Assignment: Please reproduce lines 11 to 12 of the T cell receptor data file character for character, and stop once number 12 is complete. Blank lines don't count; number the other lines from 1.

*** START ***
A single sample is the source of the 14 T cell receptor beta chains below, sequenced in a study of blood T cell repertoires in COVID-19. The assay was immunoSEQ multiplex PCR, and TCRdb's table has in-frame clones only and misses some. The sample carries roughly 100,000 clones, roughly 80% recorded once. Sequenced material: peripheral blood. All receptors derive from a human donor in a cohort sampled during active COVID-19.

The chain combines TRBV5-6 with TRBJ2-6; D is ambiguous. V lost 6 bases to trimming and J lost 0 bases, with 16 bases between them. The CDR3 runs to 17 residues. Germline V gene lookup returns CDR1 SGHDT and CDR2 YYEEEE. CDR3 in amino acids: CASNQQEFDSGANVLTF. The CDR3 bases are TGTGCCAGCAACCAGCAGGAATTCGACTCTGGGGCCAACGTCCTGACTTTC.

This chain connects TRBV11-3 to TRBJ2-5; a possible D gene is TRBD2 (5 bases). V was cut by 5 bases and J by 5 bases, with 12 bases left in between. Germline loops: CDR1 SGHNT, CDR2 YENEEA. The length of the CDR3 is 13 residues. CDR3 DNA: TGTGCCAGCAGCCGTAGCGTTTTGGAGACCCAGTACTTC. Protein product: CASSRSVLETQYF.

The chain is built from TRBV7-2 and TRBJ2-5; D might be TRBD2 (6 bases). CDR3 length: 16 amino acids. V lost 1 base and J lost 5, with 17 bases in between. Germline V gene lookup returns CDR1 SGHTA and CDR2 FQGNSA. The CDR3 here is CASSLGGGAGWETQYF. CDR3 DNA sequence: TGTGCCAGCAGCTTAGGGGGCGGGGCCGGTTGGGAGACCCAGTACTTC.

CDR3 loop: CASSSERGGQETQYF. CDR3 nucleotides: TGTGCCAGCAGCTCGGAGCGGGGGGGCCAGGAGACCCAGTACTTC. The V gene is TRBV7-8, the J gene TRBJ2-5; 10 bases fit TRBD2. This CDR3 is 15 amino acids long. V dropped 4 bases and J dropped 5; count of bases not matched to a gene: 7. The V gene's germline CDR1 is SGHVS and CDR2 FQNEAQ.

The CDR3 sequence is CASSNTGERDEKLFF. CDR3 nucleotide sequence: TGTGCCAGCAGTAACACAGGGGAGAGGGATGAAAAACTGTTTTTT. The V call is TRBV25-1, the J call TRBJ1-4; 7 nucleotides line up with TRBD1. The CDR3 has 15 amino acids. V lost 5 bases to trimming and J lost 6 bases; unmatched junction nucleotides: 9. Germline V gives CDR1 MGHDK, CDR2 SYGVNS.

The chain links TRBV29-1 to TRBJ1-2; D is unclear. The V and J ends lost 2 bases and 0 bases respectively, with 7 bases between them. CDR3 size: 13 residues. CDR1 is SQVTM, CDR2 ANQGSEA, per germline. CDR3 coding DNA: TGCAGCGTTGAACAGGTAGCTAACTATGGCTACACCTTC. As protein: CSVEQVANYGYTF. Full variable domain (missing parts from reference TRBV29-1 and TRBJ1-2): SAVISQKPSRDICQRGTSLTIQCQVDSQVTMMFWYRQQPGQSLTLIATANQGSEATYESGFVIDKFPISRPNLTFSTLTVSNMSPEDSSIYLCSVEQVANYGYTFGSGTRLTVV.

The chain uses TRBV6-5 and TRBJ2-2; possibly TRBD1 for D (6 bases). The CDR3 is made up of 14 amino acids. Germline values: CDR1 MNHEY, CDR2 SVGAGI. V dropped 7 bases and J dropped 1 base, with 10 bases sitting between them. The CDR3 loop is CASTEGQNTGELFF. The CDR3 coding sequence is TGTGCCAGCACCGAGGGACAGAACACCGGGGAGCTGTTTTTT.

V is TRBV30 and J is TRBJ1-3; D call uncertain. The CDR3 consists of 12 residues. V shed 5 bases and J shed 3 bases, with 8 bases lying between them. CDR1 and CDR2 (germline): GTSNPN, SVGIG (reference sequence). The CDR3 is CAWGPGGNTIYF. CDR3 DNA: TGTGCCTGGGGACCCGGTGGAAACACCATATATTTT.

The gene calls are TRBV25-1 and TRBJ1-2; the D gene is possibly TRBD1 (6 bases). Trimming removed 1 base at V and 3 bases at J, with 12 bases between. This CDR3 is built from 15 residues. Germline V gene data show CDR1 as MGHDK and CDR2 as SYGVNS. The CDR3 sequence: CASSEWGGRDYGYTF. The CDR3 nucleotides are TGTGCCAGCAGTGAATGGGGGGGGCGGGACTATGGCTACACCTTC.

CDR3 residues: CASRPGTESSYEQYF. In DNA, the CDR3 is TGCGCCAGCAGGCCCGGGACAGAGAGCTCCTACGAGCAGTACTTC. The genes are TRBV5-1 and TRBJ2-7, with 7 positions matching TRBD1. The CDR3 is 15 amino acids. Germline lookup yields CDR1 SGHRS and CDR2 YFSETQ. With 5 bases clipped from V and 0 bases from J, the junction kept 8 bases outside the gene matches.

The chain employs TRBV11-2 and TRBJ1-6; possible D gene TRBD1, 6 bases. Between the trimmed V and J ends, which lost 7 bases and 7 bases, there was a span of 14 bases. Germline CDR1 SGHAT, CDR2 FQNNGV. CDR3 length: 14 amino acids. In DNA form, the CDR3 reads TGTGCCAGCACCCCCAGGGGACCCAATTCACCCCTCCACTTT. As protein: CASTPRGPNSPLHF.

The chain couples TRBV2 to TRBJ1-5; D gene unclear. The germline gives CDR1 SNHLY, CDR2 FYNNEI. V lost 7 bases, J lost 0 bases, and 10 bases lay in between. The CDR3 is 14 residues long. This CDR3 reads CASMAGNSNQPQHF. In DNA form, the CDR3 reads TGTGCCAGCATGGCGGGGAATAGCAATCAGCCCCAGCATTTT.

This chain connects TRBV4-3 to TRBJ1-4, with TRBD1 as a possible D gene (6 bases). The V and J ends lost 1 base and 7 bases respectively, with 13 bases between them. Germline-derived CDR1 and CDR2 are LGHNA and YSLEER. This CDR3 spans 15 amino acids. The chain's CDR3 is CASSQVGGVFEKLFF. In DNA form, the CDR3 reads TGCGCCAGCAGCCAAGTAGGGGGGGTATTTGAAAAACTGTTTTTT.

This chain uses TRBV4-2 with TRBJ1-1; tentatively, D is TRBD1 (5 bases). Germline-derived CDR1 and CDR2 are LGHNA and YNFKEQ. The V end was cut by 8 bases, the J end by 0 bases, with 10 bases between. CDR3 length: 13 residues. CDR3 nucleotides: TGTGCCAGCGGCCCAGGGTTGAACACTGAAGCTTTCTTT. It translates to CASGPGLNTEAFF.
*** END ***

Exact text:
CDR3 residues: CASRPGTESSYEQYF. In DNA, the CDR3 is TGCGCCAGCAGGCCCGGGACAGAGAGCTCCTACGAGCAGTACTTC. The genes are TRBV5-1 and TRBJ2-7, with 7 positions matching TRBD1. The CDR3 is 15 amino acids. Germline lookup yields CDR1 SGHRS and CDR2 YFSETQ. With 5 bases clipped from V and 0 bases from J, the junction kept 8 bases outside the gene matches.

The chain employs TRBV11-2 and TRBJ1-6; possible D gene TRBD1, 6 bases. Between the trimmed V and J ends, which lost 7 bases and 7 bases, there was a span of 14 bases. Germline CDR1 SGHAT, CDR2 FQNNGV. CDR3 length: 14 amino acids. In DNA form, the CDR3 reads TGTGCCAGCACCCCCAGGGGACCCAATTCACCCCTCCACTTT. As protein: CASTPRGPNSPLHF.